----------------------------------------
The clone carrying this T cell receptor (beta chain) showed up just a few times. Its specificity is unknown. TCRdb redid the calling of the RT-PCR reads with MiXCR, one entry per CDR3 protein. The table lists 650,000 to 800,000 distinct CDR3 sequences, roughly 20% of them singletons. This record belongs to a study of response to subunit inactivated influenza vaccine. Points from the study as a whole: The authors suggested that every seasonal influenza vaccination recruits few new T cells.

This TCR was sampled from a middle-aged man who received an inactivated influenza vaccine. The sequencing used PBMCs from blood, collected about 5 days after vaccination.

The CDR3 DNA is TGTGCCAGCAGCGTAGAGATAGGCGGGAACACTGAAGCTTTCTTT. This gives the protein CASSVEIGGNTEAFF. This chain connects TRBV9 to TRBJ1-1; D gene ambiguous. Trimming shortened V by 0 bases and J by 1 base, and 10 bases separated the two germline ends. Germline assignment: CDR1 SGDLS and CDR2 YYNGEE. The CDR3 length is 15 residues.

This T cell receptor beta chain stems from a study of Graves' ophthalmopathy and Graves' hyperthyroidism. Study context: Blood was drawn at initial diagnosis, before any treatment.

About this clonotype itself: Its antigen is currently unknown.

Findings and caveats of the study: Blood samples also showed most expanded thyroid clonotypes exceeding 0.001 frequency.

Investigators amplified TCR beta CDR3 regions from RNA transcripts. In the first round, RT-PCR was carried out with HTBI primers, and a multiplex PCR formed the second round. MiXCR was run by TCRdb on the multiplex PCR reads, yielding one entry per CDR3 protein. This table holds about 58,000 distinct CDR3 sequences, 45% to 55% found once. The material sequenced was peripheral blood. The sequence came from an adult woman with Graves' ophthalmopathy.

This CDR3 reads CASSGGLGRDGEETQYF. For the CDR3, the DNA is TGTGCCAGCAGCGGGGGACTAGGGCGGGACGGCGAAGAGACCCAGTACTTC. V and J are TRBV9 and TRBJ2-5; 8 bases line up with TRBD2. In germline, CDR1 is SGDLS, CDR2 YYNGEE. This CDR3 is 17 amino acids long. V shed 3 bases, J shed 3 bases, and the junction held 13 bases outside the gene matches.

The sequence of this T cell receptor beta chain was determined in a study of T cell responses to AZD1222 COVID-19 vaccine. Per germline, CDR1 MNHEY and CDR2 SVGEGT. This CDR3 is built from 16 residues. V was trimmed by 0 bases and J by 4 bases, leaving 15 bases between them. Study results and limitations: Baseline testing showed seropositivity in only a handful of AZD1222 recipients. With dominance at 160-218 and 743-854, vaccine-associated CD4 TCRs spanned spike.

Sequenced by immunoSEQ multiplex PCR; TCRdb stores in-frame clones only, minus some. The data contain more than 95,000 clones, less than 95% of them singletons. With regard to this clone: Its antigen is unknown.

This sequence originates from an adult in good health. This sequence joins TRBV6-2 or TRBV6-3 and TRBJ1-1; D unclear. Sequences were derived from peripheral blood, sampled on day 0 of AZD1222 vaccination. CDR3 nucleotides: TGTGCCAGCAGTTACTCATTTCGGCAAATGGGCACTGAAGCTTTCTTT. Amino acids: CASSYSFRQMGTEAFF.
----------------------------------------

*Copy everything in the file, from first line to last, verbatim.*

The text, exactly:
The clone carrying this T cell receptor (beta chain) showed up just a few times. Its specificity is unknown. TCRdb redid the calling of the RT-PCR reads with MiXCR, one entry per CDR3 protein. The table lists 650,000 to 800,000 distinct CDR3 sequences, roughly 20% of them singletons. This record belongs to a study of response to subunit inactivated influenza vaccine. Points from the study as a whole: The authors suggested that every seasonal influenza vaccination recruits few new T cells.

This TCR was sampled from a middle-aged man who received an inactivated influenza vaccine. The sequencing used PBMCs from blood, collected about 5 days after vaccination.

The CDR3 DNA is TGTGCCAGCAGCGTAGAGATAGGCGGGAACACTGAAGCTTTCTTT. This gives the protein CASSVEIGGNTEAFF. This chain connects TRBV9 to TRBJ1-1; D gene ambiguous. Trimming shortened V by 0 bases and J by 1 base, and 10 bases separated the two germline ends. Germline assignment: CDR1 SGDLS and CDR2 YYNGEE. The CDR3 length is 15 residues.

This T cell receptor beta chain stems from a study of Graves' ophthalmopathy and Graves' hyperthyroidism. Study context: Blood was drawn at initial diagnosis, before any treatment.

About this clonotype itself: Its antigen is currently unknown.

Findings and caveats of the study: Blood samples also showed most expanded thyroid clonotypes exceeding 0.001 frequency.

Investigators amplified TCR beta CDR3 regions from RNA transcripts. In the first round, RT-PCR was carried out with HTBI primers, and a multiplex PCR formed the second round. MiXCR was run by TCRdb on the multiplex PCR reads, yielding one entry per CDR3 protein. This table holds about 58,000 distinct CDR3 sequences, 45% to 55% found once. The material sequenced was peripheral blood. The sequence came from an adult woman with Graves' ophthalmopathy.

This CDR3 reads CASSGGLGRDGEETQYF. For the CDR3, the DNA is TGTGCCAGCAGCGGGGGACTAGGGCGGGACGGCGAAGAGACCCAGTACTTC. V and J are TRBV9 and TRBJ2-5; 8 bases line up with TRBD2. In germline, CDR1 is SGDLS, CDR2 YYNGEE. This CDR3 is 17 amino acids long. V shed 3 bases, J shed 3 bases, and the junction held 13 bases outside the gene matches.

The sequence of this T cell receptor beta chain was determined in a study of T cell responses to AZD1222 COVID-19 vaccine. Per germline, CDR1 MNHEY and CDR2 SVGEGT. This CDR3 is built from 16 residues. V was trimmed by 0 bases and J by 4 bases, leaving 15 bases between them. Study results and limitations: Baseline testing showed seropositivity in only a handful of AZD1222 recipients. With dominance at 160-218 and 743-854, vaccine-associated CD4 TCRs spanned spike.

Sequenced by immunoSEQ multiplex PCR; TCRdb stores in-frame clones only, minus some. The data contain more than 95,000 clones, less than 95% of them singletons. With regard to this clone: Its antigen is unknown.

This sequence originates from an adult in good health. This sequence joins TRBV6-2 or TRBV6-3 and TRBJ1-1; D unclear. Sequences were derived from peripheral blood, sampled on day 0 of AZD1222 vaccination. CDR3 nucleotides: TGTGCCAGCAGTTACTCATTTCGGCAAATGGGCACTGAAGCTTTCTTT. Amino acids: CASSYSFRQMGTEAFF.